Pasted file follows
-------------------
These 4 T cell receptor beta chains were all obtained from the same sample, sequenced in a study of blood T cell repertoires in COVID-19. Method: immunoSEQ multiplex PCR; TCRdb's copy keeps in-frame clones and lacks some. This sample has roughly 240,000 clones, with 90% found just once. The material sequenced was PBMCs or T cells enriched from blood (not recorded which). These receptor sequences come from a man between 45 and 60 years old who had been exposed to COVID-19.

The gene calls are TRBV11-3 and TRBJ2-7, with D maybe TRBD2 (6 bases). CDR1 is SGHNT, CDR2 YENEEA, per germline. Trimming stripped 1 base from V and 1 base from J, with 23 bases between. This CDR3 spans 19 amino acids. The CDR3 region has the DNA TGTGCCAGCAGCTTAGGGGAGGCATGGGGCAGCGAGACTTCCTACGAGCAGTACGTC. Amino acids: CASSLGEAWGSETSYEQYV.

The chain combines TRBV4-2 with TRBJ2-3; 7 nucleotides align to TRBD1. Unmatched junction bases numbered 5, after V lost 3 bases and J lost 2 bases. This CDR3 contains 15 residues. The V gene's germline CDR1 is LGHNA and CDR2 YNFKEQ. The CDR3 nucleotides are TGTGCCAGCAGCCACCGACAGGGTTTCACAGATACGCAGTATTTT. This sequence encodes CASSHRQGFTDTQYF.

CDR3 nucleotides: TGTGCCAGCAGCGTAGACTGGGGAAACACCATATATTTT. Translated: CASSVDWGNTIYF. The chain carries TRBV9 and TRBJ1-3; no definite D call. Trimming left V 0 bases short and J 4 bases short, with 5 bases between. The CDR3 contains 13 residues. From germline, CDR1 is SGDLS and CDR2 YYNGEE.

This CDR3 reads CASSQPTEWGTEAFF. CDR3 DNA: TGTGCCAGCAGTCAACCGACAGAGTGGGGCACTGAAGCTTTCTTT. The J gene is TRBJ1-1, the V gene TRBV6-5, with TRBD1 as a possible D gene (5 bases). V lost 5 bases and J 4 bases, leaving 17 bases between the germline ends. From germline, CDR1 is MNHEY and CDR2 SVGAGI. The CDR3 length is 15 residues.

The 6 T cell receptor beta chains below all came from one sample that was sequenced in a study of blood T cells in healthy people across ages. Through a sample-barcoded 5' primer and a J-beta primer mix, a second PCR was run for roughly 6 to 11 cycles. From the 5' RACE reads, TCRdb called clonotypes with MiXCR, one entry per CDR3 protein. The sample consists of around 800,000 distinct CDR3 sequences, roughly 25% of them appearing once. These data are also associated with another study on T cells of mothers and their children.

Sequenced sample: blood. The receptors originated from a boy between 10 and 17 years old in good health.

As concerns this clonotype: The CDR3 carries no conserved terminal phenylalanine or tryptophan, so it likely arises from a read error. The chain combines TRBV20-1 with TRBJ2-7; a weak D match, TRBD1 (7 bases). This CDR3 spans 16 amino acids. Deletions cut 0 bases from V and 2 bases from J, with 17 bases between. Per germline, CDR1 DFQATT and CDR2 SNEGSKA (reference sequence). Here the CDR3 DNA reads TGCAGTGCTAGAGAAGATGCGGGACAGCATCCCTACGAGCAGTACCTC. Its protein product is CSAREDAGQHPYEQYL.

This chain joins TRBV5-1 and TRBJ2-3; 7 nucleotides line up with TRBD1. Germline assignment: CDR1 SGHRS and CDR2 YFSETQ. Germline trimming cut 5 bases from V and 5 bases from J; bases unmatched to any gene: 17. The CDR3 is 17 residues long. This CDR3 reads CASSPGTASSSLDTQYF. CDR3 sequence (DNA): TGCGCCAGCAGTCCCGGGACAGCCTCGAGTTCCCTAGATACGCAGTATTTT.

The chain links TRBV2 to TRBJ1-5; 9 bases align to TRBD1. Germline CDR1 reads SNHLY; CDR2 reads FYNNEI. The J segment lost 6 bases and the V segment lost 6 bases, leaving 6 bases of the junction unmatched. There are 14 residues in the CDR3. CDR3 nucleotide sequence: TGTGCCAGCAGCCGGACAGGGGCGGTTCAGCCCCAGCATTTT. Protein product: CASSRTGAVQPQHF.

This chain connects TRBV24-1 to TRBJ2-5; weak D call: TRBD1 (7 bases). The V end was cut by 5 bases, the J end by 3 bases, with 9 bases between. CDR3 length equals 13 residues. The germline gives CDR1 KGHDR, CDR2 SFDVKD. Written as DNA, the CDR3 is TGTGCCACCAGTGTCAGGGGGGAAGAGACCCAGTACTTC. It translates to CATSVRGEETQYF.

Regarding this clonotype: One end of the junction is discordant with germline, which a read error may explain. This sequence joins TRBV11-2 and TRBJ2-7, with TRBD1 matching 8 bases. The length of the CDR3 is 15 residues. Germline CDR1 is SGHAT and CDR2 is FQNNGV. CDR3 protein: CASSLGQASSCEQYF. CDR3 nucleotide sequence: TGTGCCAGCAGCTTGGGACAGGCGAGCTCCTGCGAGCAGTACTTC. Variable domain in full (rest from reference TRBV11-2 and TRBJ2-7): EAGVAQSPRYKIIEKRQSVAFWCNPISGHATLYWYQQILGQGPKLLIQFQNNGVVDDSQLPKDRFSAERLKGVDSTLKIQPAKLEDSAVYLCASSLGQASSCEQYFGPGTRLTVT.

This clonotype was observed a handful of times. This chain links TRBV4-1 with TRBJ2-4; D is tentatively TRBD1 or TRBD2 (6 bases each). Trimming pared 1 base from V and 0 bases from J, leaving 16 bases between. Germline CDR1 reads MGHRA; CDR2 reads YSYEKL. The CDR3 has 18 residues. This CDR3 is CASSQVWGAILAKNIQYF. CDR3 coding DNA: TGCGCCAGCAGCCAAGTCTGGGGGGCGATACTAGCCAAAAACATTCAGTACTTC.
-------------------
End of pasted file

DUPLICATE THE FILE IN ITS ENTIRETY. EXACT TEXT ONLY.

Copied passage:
These 4 T cell receptor beta chains were all obtained from the same sample, sequenced in a study of blood T cell repertoires in COVID-19. Method: immunoSEQ multiplex PCR; TCRdb's copy keeps in-frame clones and lacks some. This sample has roughly 240,000 clones, with 90% found just once. The material sequenced was PBMCs or T cells enriched from blood (not recorded which). These receptor sequences come from a man between 45 and 60 years old who had been exposed to COVID-19.

The gene calls are TRBV11-3 and TRBJ2-7, with D maybe TRBD2 (6 bases). CDR1 is SGHNT, CDR2 YENEEA, per germline. Trimming stripped 1 base from V and 1 base from J, with 23 bases between. This CDR3 spans 19 amino acids. The CDR3 region has the DNA TGTGCCAGCAGCTTAGGGGAGGCATGGGGCAGCGAGACTTCCTACGAGCAGTACGTC. Amino acids: CASSLGEAWGSETSYEQYV.

The chain combines TRBV4-2 with TRBJ2-3; 7 nucleotides align to TRBD1. Unmatched junction bases numbered 5, after V lost 3 bases and J lost 2 bases. This CDR3 contains 15 residues. The V gene's germline CDR1 is LGHNA and CDR2 YNFKEQ. The CDR3 nucleotides are TGTGCCAGCAGCCACCGACAGGGTTTCACAGATACGCAGTATTTT. This sequence encodes CASSHRQGFTDTQYF.

CDR3 nucleotides: TGTGCCAGCAGCGTAGACTGGGGAAACACCATATATTTT. Translated: CASSVDWGNTIYF. The chain carries TRBV9 and TRBJ1-3; no definite D call. Trimming left V 0 bases short and J 4 bases short, with 5 bases between. The CDR3 contains 13 residues. From germline, CDR1 is SGDLS and CDR2 YYNGEE.

This CDR3 reads CASSQPTEWGTEAFF. CDR3 DNA: TGTGCCAGCAGTCAACCGACAGAGTGGGGCACTGAAGCTTTCTTT. The J gene is TRBJ1-1, the V gene TRBV6-5, with TRBD1 as a possible D gene (5 bases). V lost 5 bases and J 4 bases, leaving 17 bases between the germline ends. From germline, CDR1 is MNHEY and CDR2 SVGAGI. The CDR3 length is 15 residues.

The 6 T cell receptor beta chains below all came from one sample that was sequenced in a study of blood T cells in healthy people across ages. Through a sample-barcoded 5' primer and a J-beta primer mix, a second PCR was run for roughly 6 to 11 cycles. From the 5' RACE reads, TCRdb called clonotypes with MiXCR, one entry per CDR3 protein. The sample consists of around 800,000 distinct CDR3 sequences, roughly 25% of them appearing once. These data are also associated with another study on T cells of mothers and their children.

Sequenced sample: blood. The receptors originated from a boy between 10 and 17 years old in good health.

As concerns this clonotype: The CDR3 carries no conserved terminal phenylalanine or tryptophan, so it likely arises from a read error. The chain combines TRBV20-1 with TRBJ2-7; a weak D match, TRBD1 (7 bases). This CDR3 spans 16 amino acids. Deletions cut 0 bases from V and 2 bases from J, with 17 bases between. Per germline, CDR1 DFQATT and CDR2 SNEGSKA (reference sequence). Here the CDR3 DNA reads TGCAGTGCTAGAGAAGATGCGGGACAGCATCCCTACGAGCAGTACCTC. Its protein product is CSAREDAGQHPYEQYL.

This chain joins TRBV5-1 and TRBJ2-3; 7 nucleotides line up with TRBD1. Germline assignment: CDR1 SGHRS and CDR2 YFSETQ. Germline trimming cut 5 bases from V and 5 bases from J; bases unmatched to any gene: 17. The CDR3 is 17 residues long. This CDR3 reads CASSPGTASSSLDTQYF. CDR3 sequence (DNA): TGCGCCAGCAGTCCCGGGACAGCCTCGAGTTCCCTAGATACGCAGTATTTT.

The chain links TRBV2 to TRBJ1-5; 9 bases align to TRBD1. Germline CDR1 reads SNHLY; CDR2 reads FYNNEI. The J segment lost 6 bases and the V segment lost 6 bases, leaving 6 bases of the junction unmatched. There are 14 residues in the CDR3. CDR3 nucleotide sequence: TGTGCCAGCAGCCGGACAGGGGCGGTTCAGCCCCAGCATTTT. Protein product: CASSRTGAVQPQHF.

This chain connects TRBV24-1 to TRBJ2-5; weak D call: TRBD1 (7 bases). The V end was cut by 5 bases, the J end by 3 bases, with 9 bases between. CDR3 length equals 13 residues. The germline gives CDR1 KGHDR, CDR2 SFDVKD. Written as DNA, the CDR3 is TGTGCCACCAGTGTCAGGGGGGAAGAGACCCAGTACTTC. It translates to CATSVRGEETQYF.

Regarding this clonotype: One end of the junction is discordant with germline, which a read error may explain. This sequence joins TRBV11-2 and TRBJ2-7, with TRBD1 matching 8 bases. The length of the CDR3 is 15 residues. Germline CDR1 is SGHAT and CDR2 is FQNNGV. CDR3 protein: CASSLGQASSCEQYF. CDR3 nucleotide sequence: TGTGCCAGCAGCTTGGGACAGGCGAGCTCCTGCGAGCAGTACTTC. Variable domain in full (rest from reference TRBV11-2 and TRBJ2-7): EAGVAQSPRYKIIEKRQSVAFWCNPISGHATLYWYQQILGQGPKLLIQFQNNGVVDDSQLPKDRFSAERLKGVDSTLKIQPAKLEDSAVYLCASSLGQASSCEQYFGPGTRLTVT.

This clonotype was observed a handful of times. This chain links TRBV4-1 with TRBJ2-4; D is tentatively TRBD1 or TRBD2 (6 bases each). Trimming pared 1 base from V and 0 bases from J, leaving 16 bases between. Germline CDR1 reads MGHRA; CDR2 reads YSYEKL. The CDR3 has 18 residues. This CDR3 is CASSQVWGAILAKNIQYF. CDR3 coding DNA: TGCGCCAGCAGCCAAGTCTGGGGGGCGATACTAGCCAAAAACATTCAGTACTTC.